FAQ: Trouble-shooting (Cable) Here are a few helpful tips for trouble-shooting cable internet issues:
Factory resetting your cable modem
To factory reset your modem, hold the 'reset' pin in on the back of the modem for 30 seconds or until all the lights flash and the modem begins to reset itself. This does much more than just 'rebooting' the modem as it causes all the memory from the prior configuration to be erased, rescans the channels on the node for the best set and requests a new copy of the profile to be sent down to it.
Modem signal levels
To get your modem details open »192.168.100.1 in your browser and go to the diagnostics, signal or statistics page. There you will see a grid showing which channels and frequencies are being used by the modem. Your receiving (forward) signal should be between -11 and +11 dBmV, and the transmission (return) signal level should be between +35 and +52 dBmV, and the BER (bit error rate) should all be 0%. If you have poor signals check the physical connectors that they are tight and remove any additional splitters that may be in the path. If the signals don't improve and you're able to connect the modem to the cable where it comes in your building that will help determine if the issue is with the outside or inside wiring. If you change the physical setup, it's best to make sure you label which cables went where so you can put things back afterwards.
The first step is always to factory reset the modem. If the problem still occurs after this it is important to remove the router/wifi from the equation. Testing over wifi or a handheld device is never accurate as you have to contend with interference from other wireless devices, cordless phones, baby monitors and even your microwave. Even just using a wired connection to your router does not eliminate all problems such as routers not capable of higher speeds because of CPU limits, QoS settings, memory leaks or other people on your network using the connection during your testing.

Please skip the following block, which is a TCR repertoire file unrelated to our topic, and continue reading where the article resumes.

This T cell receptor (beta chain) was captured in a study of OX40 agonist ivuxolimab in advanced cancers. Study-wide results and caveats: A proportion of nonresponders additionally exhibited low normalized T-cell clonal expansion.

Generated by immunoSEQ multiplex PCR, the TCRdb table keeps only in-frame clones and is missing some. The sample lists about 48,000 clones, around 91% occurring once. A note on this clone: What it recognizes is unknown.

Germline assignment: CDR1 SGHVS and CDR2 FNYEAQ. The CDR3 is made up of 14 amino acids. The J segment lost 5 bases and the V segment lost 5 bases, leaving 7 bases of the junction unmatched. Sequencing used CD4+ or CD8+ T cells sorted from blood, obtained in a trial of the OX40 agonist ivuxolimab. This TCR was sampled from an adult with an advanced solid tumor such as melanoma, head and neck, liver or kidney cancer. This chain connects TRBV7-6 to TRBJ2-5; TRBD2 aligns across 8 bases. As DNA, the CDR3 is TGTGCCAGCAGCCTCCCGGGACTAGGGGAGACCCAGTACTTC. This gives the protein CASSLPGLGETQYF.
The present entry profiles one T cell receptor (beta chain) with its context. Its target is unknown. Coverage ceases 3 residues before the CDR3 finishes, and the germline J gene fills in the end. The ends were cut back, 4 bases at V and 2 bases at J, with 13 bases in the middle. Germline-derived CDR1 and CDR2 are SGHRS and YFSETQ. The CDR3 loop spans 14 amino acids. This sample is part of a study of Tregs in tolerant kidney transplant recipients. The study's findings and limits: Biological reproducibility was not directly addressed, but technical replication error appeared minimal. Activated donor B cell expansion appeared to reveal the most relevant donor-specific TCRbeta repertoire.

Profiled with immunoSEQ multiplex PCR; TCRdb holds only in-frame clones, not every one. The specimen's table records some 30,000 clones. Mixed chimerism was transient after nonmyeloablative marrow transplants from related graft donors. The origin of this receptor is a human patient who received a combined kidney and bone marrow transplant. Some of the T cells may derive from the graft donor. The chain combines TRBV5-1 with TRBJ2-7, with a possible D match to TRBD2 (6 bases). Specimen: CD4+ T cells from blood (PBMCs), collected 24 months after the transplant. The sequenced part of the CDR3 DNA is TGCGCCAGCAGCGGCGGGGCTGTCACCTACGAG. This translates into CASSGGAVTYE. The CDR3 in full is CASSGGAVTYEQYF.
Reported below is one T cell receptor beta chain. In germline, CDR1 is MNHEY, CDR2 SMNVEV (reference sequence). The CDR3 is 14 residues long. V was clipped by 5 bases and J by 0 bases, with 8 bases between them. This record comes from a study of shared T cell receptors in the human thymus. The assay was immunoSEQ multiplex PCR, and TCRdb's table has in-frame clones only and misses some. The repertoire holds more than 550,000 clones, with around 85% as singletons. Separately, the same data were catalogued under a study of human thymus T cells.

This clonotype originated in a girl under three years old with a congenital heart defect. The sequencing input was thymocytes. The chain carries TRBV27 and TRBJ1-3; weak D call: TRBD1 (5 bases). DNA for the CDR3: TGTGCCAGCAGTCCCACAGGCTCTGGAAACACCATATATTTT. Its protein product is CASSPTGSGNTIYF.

The second step is to make sure that you close down any software from your now directly connected computer, including background updates, backups, etc that could be using your connection in the background. Additionally some anti-virus and firewall software can sometimes be the source of the problem, try temporarily disabling it.
The third step if the problem persists is to check your physical setup, ie try replacing the network cable if you have a spare, or using a different computer to see if you have a problem with the network card on it.
If you're not able to resolve it please call us and we'd be happy to trouble-shoot with you and put in a ticket if there is an issue with your line.
Before testing specifically for latency issues it's important to reset your modem and do the same testing for speed issues as above, ie removing the router from the network while trouble-shooting. If speeds are good, but latency exists then there are a few additional steps to take.
First, it's important to determine what type of latency you're experiencing. It can either be a constant (ie high latency for minutes at a time) or intermittent (ie a few high latency packets intermixed with regular latency). It can also be related to time of day (ie happens any time during the day vs only happens during peak periods).
Second, it's important to determine where the latency is, ie to test your local node you should ping the gateway of your connection and if you experience the latency on that first hop then the following grid is the typical reason for the latency:
Constant or intermittent at peak: Node congestion. A factory reset of the modem might pick up a better channel set that is less congested.
Constant off-peak: Something on your system is saturating your upload, hunt it down and turn it off. If nothing really is running (check byte counters on your network card interface), then either an equipment or line failure.
Intermittent off-peak: Equipment or line failure.
If there is no latency on the first hop but exists further down, then use »WinMTR.net and run a 10 minute test to determine where the problem exists.
If you get a splash screen showing the incumbent cable carriers logo, that means that your modem is not properly registered or you are using a different modem than has been registered with us. If the later, reconnect the registered modem. If that is not the problem please verify the MAC address on the label matches the status screen at »192.168.100.1 and let our support team know the details.